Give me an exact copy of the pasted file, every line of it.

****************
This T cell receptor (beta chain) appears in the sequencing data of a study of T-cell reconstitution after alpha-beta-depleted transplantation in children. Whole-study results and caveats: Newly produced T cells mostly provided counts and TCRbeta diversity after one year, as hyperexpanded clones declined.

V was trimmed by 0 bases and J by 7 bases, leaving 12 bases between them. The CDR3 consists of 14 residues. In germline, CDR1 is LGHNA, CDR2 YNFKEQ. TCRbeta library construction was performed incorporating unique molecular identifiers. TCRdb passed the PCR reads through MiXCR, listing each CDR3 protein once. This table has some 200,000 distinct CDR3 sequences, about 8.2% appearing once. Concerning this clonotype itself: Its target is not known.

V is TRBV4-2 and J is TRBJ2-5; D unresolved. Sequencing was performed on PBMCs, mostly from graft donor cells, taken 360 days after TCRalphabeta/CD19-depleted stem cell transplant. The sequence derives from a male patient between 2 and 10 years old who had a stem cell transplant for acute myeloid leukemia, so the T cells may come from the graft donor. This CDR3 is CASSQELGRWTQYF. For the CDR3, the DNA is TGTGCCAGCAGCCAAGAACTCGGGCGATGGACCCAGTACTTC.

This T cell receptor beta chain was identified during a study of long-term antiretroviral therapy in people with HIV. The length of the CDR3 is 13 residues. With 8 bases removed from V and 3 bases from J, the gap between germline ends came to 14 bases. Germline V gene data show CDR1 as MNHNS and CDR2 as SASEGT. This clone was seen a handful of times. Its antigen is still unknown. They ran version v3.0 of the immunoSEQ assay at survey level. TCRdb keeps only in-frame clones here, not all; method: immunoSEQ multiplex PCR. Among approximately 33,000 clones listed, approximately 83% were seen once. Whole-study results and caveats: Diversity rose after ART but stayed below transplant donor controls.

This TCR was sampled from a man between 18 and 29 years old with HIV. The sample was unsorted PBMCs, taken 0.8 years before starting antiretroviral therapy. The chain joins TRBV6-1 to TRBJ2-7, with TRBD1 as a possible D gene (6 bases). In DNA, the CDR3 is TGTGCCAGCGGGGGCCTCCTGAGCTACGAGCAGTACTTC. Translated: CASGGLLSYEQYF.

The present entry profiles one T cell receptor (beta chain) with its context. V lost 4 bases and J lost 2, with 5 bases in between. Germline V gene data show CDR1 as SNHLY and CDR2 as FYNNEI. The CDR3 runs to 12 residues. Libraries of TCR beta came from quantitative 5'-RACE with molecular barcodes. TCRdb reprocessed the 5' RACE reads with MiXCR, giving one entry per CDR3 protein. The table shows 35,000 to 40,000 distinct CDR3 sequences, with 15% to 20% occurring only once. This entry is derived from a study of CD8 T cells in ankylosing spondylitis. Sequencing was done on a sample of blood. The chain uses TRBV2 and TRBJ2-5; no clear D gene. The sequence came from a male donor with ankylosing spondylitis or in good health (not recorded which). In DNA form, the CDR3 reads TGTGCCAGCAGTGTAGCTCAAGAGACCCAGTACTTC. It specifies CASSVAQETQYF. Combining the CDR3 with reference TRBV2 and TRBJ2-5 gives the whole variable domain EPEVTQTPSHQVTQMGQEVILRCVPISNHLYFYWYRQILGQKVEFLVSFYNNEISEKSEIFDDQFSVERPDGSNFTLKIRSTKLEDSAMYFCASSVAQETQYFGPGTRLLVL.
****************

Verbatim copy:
This T cell receptor (beta chain) appears in the sequencing data of a study of T-cell reconstitution after alpha-beta-depleted transplantation in children. Whole-study results and caveats: Newly produced T cells mostly provided counts and TCRbeta diversity after one year, as hyperexpanded clones declined.

V was trimmed by 0 bases and J by 7 bases, leaving 12 bases between them. The CDR3 consists of 14 residues. In germline, CDR1 is LGHNA, CDR2 YNFKEQ. TCRbeta library construction was performed incorporating unique molecular identifiers. TCRdb passed the PCR reads through MiXCR, listing each CDR3 protein once. This table has some 200,000 distinct CDR3 sequences, about 8.2% appearing once. Concerning this clonotype itself: Its target is not known.

V is TRBV4-2 and J is TRBJ2-5; D unresolved. Sequencing was performed on PBMCs, mostly from graft donor cells, taken 360 days after TCRalphabeta/CD19-depleted stem cell transplant. The sequence derives from a male patient between 2 and 10 years old who had a stem cell transplant for acute myeloid leukemia, so the T cells may come from the graft donor. This CDR3 is CASSQELGRWTQYF. For the CDR3, the DNA is TGTGCCAGCAGCCAAGAACTCGGGCGATGGACCCAGTACTTC.

This T cell receptor beta chain was identified during a study of long-term antiretroviral therapy in people with HIV. The length of the CDR3 is 13 residues. With 8 bases removed from V and 3 bases from J, the gap between germline ends came to 14 bases. Germline V gene data show CDR1 as MNHNS and CDR2 as SASEGT. This clone was seen a handful of times. Its antigen is still unknown. They ran version v3.0 of the immunoSEQ assay at survey level. TCRdb keeps only in-frame clones here, not all; method: immunoSEQ multiplex PCR. Among approximately 33,000 clones listed, approximately 83% were seen once. Whole-study results and caveats: Diversity rose after ART but stayed below transplant donor controls.

This TCR was sampled from a man between 18 and 29 years old with HIV. The sample was unsorted PBMCs, taken 0.8 years before starting antiretroviral therapy. The chain joins TRBV6-1 to TRBJ2-7, with TRBD1 as a possible D gene (6 bases). In DNA, the CDR3 is TGTGCCAGCGGGGGCCTCCTGAGCTACGAGCAGTACTTC. Translated: CASGGLLSYEQYF.

The present entry profiles one T cell receptor (beta chain) with its context. V lost 4 bases and J lost 2, with 5 bases in between. Germline V gene data show CDR1 as SNHLY and CDR2 as FYNNEI. The CDR3 runs to 12 residues. Libraries of TCR beta came from quantitative 5'-RACE with molecular barcodes. TCRdb reprocessed the 5' RACE reads with MiXCR, giving one entry per CDR3 protein. The table shows 35,000 to 40,000 distinct CDR3 sequences, with 15% to 20% occurring only once. This entry is derived from a study of CD8 T cells in ankylosing spondylitis. Sequencing was done on a sample of blood. The chain uses TRBV2 and TRBJ2-5; no clear D gene. The sequence came from a male donor with ankylosing spondylitis or in good health (not recorded which). In DNA form, the CDR3 reads TGTGCCAGCAGTGTAGCTCAAGAGACCCAGTACTTC. It specifies CASSVAQETQYF. Combining the CDR3 with reference TRBV2 and TRBJ2-5 gives the whole variable domain EPEVTQTPSHQVTQMGQEVILRCVPISNHLYFYWYRQILGQKVEFLVSFYNNEISEKSEIFDDQFSVERPDGSNFTLKIRSTKLEDSAMYFCASSVAQETQYFGPGTRLLVL.